Functional aspects of inorganic phosphate transport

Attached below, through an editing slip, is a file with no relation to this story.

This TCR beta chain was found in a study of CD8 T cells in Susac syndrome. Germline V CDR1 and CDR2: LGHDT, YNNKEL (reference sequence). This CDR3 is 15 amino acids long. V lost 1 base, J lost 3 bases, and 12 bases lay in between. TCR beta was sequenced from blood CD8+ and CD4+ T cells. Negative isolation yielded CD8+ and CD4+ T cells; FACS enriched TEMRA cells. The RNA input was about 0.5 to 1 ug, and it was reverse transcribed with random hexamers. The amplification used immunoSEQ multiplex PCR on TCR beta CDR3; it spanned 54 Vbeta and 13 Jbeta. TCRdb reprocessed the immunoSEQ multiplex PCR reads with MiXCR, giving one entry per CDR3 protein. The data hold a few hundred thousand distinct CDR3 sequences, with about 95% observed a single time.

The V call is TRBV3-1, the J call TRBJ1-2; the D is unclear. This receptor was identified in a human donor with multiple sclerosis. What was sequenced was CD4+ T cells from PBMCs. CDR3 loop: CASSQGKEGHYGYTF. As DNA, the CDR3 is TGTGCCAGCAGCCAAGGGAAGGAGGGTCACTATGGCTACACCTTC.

Abstract: Inorganic phosphate is an essential nutrient for all organisms. It is required for many cellular components as nucleic acids and phospholipids, and as energy-carrying compounds such as ATP. Thus, a regulated uptake of this pivotal nutrient is of outermost importance. Depending of the availability of phosphate in the surroundings the yeast Saccharomyces cerevisiae make use of two different systems for transporting phosphate into the interior of the cell: a low-affinity system that is active during surplus phosphate conditions and a high-affinity system that is active when the availability becomes limited. This thesis focuses on the high-affinity system, which is comprised of the Pho84 and Pho89 transporters. Of the two transporters, Pho84 is the predominant one, responsible for almost all phosphate uptake during low phosphate conditions, and the contribution of Pho89 is of minor importance. Hence Pho84 is by far the most well characterized phosphate transporter. Even though much is known about phosphate transporters in yeast little in known about how phosphate is transported. The work in this thesis aims to broaden the knowledge about the transport mechanism by the means of site-directed mutagenesis and functional characterization. Also the similarity of Pho84 to glucose sensors and the potential role of conserved residues in phosphate signaling are investigated. By the use of a high-affinity system deletion strain (?Pho84 ?Pho89), we also managed to investigate the functional importance of well conserved residues in Pho89. In summary: the work presented in this thesis has contributed to increase the knowledge about transport mechanisms in phosphate transporters.
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